Our patient had multiple bullae, erosions and ulcers on the lower limbs as a presentation of herpes zoster which represented a diagnostic challenge. Besides the atypical clinical presentation, the secondary bacterial infection may also have contributed as a confounding factor. HZ duplex is very uncommon with an incidence of less than 0.1% of all HZ cases [9], and its presentation on the lower limbs without the involvement of the trunk, face and scalp is also rare [10].

Varicela zoster virus reactivations tend to be more complicated in immunocompromised patients and can mimic other diseases, such as impetigo, autoimmune bollus diseases or vasculitis [11].

The severity of HZ infections is associated with the intensity of immunosuppression [12]. In a study performed by Mustapic Z. et al. [12], the introduction of MMF in an immunosuppressive protocol of renal transplant recipients resulted in a higher incidence and more severe VZV disease. Early therapy with oral acyclovir (800 mg 5 times daily) and reduction of MMF dose is a treatment option in these patients [12]. Disadvantages of acyclovir include poor bioavailability for oral administration and the resulting need for five times daily administration [13]. Oral valacyclovir (1,000 mg tid) and famciclovir (500 mg tid) can achieve higher plasma concentrations and also have a simplified dosing schedule which favor the use of this medications rather than oral acyclovir [14]. Valacyclovir shows enhanced efficacy compared with oral acyclovir, and famciclovir has a similar efficacy to acyclovir concerning the acute phase pain in immunocompromised and immunocompetent patients [13]. Brivudin is another antiviral agent that has the great advantage of requiring only once daily dosing (125 mg id) [15]. It can be more effective than acyclovir in reducing the duration of rash and the severity of pain, and has similar antiviral activity and tolerability comparing to famciclovir [13]. However, brivudin is not recommended for immunocompromised patients [14,15] and must not be used in combination with 5-fluorouracil or with other drugs containing 5-fluoropyrimidines [15]. In severely immunocompromised patients, intravenous acyclovir (10 mg/kg every 8 hours) remains the first-line treatment [14]. In our case, after the immunosupression was decreased with the reduction MMF dose and oral valacyclovir was initiated a complete resolution of the previous lesions was observed.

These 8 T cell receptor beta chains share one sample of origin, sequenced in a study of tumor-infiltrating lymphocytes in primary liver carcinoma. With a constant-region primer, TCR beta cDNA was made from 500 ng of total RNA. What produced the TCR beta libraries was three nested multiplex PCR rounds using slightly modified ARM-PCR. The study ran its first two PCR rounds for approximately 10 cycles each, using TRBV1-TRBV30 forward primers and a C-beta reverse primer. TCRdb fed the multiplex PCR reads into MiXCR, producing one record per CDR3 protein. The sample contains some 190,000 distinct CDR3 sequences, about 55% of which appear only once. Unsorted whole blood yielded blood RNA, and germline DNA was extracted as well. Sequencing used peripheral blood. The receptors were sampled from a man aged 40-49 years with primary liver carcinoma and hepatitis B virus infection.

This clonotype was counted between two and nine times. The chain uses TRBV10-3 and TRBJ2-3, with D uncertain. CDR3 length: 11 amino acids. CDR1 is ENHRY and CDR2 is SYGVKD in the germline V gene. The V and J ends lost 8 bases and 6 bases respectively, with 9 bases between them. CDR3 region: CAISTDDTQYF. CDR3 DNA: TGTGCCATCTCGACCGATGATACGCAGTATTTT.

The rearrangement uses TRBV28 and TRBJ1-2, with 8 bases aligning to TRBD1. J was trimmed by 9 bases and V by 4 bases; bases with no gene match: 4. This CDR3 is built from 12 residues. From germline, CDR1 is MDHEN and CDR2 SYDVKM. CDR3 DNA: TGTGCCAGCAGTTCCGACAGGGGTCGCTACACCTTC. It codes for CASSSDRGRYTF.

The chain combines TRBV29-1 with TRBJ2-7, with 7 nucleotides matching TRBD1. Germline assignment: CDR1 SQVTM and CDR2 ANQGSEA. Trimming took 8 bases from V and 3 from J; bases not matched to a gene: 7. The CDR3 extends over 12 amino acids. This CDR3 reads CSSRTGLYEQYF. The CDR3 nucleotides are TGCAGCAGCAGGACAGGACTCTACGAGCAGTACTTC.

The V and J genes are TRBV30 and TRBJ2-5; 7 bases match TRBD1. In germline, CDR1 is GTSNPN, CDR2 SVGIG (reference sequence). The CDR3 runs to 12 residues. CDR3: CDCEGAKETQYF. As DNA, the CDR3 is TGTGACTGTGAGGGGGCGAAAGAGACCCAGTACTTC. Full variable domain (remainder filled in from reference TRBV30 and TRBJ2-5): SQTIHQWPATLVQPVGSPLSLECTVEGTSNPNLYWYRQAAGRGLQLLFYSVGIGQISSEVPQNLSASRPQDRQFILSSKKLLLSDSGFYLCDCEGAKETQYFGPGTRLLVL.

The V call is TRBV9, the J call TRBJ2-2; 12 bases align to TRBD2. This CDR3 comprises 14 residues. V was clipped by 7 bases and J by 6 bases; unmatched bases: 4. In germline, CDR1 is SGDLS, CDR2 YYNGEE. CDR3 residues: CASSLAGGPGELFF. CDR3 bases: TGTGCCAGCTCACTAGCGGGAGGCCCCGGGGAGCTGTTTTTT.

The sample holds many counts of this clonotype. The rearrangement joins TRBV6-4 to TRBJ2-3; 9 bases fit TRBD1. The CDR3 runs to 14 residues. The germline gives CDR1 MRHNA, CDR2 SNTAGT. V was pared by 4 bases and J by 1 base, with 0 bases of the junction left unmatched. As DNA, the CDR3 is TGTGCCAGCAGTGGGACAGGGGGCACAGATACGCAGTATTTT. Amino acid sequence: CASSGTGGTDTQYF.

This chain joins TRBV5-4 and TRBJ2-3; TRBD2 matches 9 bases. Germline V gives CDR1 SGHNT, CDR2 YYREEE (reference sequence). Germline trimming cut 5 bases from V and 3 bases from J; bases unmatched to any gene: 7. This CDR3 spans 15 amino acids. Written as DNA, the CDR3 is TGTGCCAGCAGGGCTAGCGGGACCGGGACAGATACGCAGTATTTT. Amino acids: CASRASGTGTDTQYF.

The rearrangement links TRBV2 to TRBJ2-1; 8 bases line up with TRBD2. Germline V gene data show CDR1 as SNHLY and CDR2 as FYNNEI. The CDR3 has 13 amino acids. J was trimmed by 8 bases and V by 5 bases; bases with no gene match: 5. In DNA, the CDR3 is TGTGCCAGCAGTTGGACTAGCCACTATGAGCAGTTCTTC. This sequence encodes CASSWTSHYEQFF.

3. Conclusions

Decreasing cellular immunity is a predisposing factor in herpes zoster infection [16]. The introduction of more potent immunosuppressive agents including MMF may result in more infectious complications after renal transplantation [17].

In most cases, the clinical presentation of HZ allows the diagnosis to be made only by history and physical examination. However, patients who are immunosuppressed may have uncommon presentations, and require a high index of suspicion and additional diagnostic testing for proper management. HZ should be part of a differential diagnosis of cutaneous manifestations in patients who are immunocompromised.

Acknowledgments

The authors thank to Heinz Kutzner who kindly performed the polymerase chain reaction on the biopsy sample.

Conflicts of Interest

The authors declare no conflict of interest.